A trio of science-student stereotypes—Ryan (Phi Vu, reprising his brief role from the original film as Carter’s roommate), Samar (Suraj Sharma), and Dre (Sarah Yarkin), thankfully reminding us of “Real Genius” rather than “Revenge of the Nerds”—are responsible for the time-loop. You see, they’ve created a machine that is intended to slow time down. Instead, not only has it caused people (or maybe just Tree—I’m not really sure) to relive day after day but it also opened up a door to a parallel universe. So now, Tree, in the new world, has to convince the trio that their machine works so that they can create new algorithms in order to test the device again in order to send Tree back home, but it will take several tries, and so, Tree has to come back again with the previous equations memorized…meaning she has to die again and again (again, again) in order to convince them again in order to finally get it right.

Sounds confusing, but…OK, it is a little confusing—keep a notepad handy if you watch this one. You thought “BTTF Part II” was loaded with paradoxes? Whew!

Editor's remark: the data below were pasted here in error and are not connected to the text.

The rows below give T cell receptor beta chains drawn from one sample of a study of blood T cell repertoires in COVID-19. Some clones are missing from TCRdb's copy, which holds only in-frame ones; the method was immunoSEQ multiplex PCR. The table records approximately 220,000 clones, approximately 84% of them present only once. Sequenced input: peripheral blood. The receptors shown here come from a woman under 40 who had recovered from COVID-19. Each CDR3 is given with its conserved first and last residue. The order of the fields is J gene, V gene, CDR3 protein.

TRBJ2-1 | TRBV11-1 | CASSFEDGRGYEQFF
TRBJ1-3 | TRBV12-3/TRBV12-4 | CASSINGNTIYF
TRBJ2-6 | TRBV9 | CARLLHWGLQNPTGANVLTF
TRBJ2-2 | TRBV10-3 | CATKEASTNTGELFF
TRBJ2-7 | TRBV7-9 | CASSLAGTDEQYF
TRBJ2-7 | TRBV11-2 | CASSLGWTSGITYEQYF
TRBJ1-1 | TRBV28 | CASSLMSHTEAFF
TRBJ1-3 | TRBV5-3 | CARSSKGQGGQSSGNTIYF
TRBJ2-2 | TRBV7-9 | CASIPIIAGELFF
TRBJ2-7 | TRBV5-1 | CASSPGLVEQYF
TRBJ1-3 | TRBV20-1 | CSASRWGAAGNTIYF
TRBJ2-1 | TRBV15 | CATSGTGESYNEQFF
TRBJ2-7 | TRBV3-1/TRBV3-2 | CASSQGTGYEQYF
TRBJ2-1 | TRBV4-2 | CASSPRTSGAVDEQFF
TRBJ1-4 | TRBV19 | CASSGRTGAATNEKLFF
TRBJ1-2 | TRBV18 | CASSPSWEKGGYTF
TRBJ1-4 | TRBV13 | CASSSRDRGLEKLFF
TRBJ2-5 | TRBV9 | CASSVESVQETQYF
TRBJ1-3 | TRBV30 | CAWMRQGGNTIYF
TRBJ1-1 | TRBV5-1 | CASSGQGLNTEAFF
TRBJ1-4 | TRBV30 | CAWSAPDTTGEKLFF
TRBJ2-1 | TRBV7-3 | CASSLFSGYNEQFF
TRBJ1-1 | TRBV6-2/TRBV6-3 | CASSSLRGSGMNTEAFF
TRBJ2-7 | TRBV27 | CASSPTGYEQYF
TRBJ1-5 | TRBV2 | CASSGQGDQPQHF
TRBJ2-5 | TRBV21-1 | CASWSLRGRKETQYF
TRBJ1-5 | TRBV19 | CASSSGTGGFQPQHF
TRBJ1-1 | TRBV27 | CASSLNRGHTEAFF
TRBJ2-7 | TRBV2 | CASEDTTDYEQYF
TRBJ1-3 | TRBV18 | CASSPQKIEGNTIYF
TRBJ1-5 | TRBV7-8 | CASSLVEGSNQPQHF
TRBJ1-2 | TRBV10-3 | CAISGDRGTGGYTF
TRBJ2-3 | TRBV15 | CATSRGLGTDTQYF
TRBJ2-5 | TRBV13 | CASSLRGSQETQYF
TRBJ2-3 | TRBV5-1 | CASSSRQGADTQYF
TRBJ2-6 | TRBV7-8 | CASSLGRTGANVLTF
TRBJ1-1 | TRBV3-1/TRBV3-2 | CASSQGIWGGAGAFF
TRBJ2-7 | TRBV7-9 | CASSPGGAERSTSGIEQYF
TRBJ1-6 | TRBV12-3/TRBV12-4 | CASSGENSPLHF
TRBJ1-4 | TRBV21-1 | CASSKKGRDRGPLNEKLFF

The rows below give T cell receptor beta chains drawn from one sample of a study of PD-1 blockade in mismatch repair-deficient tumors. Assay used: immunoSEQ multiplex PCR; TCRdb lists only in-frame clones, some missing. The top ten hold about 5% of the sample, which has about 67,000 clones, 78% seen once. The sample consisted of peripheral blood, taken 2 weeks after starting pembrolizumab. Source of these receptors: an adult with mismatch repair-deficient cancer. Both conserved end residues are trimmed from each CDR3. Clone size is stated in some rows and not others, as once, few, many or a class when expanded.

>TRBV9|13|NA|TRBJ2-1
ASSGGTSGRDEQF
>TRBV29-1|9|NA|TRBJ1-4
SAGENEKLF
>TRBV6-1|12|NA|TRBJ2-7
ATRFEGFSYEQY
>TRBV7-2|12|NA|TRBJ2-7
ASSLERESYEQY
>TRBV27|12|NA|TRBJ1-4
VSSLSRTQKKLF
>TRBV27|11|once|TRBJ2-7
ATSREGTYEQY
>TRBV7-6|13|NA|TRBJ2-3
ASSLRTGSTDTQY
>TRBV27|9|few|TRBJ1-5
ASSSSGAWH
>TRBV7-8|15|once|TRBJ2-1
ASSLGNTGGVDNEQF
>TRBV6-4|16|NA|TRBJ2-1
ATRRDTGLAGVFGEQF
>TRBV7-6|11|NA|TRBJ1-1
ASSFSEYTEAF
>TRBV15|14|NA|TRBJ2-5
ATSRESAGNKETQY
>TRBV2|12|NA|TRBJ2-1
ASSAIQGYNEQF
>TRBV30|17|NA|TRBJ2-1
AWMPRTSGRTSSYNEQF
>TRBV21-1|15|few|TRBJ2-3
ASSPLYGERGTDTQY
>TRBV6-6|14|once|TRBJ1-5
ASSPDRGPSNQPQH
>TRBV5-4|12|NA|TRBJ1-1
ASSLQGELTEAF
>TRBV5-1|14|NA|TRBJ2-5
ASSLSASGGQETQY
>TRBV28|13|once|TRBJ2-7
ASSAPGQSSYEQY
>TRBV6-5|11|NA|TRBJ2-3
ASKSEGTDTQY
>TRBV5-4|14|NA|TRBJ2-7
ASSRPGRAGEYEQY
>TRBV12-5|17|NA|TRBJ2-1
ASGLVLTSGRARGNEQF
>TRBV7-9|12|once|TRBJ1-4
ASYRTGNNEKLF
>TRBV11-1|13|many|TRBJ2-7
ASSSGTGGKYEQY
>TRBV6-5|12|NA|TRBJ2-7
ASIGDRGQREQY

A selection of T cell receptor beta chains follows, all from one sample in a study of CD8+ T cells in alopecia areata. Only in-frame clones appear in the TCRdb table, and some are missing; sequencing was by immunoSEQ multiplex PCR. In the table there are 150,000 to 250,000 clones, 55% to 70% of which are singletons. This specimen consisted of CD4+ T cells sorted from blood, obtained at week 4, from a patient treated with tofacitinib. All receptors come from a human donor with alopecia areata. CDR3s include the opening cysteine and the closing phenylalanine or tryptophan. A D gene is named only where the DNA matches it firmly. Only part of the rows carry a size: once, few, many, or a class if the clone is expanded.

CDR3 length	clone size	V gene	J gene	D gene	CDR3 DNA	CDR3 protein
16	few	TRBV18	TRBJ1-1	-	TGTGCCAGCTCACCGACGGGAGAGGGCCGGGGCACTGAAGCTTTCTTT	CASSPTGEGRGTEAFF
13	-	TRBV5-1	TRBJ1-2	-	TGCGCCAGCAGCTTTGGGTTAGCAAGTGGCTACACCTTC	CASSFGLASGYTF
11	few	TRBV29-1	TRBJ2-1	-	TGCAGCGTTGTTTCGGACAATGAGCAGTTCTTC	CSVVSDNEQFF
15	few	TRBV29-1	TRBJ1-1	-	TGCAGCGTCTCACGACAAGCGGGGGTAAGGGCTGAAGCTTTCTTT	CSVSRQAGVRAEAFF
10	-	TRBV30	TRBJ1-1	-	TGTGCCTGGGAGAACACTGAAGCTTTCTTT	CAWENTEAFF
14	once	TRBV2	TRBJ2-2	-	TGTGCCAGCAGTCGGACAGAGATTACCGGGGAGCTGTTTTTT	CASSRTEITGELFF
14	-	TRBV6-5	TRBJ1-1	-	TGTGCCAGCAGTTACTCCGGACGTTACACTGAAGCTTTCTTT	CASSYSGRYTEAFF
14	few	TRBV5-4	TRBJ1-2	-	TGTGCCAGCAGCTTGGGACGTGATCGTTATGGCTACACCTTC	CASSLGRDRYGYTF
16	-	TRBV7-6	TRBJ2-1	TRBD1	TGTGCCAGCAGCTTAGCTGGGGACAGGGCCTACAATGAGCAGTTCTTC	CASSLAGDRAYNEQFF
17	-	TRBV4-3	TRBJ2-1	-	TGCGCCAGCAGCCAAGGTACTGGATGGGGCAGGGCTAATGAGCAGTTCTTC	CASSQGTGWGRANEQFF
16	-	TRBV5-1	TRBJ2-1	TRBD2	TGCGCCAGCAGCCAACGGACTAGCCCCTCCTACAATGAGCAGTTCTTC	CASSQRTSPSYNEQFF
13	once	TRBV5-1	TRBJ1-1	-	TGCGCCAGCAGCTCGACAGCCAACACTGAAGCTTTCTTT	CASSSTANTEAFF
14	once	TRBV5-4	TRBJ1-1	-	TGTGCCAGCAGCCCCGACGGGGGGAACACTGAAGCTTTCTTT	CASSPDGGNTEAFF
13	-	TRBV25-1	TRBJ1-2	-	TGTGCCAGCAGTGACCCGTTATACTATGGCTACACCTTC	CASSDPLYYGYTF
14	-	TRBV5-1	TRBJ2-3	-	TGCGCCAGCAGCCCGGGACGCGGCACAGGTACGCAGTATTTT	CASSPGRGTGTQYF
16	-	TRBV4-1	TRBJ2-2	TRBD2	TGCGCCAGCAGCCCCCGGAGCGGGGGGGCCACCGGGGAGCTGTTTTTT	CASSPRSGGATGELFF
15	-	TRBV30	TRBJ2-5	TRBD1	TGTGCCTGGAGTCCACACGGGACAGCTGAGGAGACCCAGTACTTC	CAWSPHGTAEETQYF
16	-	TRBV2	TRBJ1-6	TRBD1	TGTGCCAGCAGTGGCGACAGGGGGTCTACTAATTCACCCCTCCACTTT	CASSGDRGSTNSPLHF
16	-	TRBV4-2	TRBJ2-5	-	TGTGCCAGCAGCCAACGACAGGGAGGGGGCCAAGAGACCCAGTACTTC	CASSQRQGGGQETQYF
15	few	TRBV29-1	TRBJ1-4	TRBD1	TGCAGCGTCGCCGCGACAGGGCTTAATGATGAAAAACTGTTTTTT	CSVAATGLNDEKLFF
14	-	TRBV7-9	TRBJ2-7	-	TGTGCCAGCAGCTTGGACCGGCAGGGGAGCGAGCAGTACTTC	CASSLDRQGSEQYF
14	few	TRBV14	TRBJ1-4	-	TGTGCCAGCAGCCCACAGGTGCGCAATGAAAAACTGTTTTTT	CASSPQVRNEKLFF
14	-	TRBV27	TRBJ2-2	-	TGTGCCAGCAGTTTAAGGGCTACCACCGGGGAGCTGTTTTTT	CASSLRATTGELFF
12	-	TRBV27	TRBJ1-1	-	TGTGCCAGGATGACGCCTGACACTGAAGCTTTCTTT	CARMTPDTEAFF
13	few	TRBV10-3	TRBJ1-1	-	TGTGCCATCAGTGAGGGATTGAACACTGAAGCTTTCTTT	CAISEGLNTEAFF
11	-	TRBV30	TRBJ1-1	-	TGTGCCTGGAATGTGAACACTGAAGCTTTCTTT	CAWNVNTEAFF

Usually, I have a real beef against sequels that cause me to repeat the very things that characters have done in previous installments because…they are doing it…AGAIN. But thankfully, “Happy Death Day 2U” has every bit as much of a sharp script as its predecessor, with a lot of wit in a “Scream” sort of way and surprisingly, a great deal of heart.

I mean it, too. For as funny and creative and twisted as “Happy Death Day 2U” is, it can also be very heartwarming as well. As I mentioned, Tree’s mother (Missy Yager), who died in an accident on Tree’s birthday long ago in Tree’s universe, is alive in this universe. This gives Tree a hard choice to make, as she sees her as a reason not to go back. The character of Tree is able to grow some more this time around (hah! Tree? Grow? I get it.), and Jessica Rothe handles these scenes rather beautifully.

But of course, as with the first movie, her comedic moments are definitely on-point. She’s fantastic here.

Oh, right. We have the killer again. Did we really need him/her for this one? Eh, maybe not. But we expected the return.

The characters we’ve seen before are welcomed back and worth rooting for (and Carter in particular is one of the few horror-movie boyfriends I can tolerate), the mix of sci-fi, comedy, and horror is uniquely handled, and if there’s another sequel to be made with these capable hands (which also include writer/director Christopher Landon), I’ll be interested in seeing it. And I’ll surely watch “Happy Death Day 2U” as many times as I’ve watched “Happy Death Day.”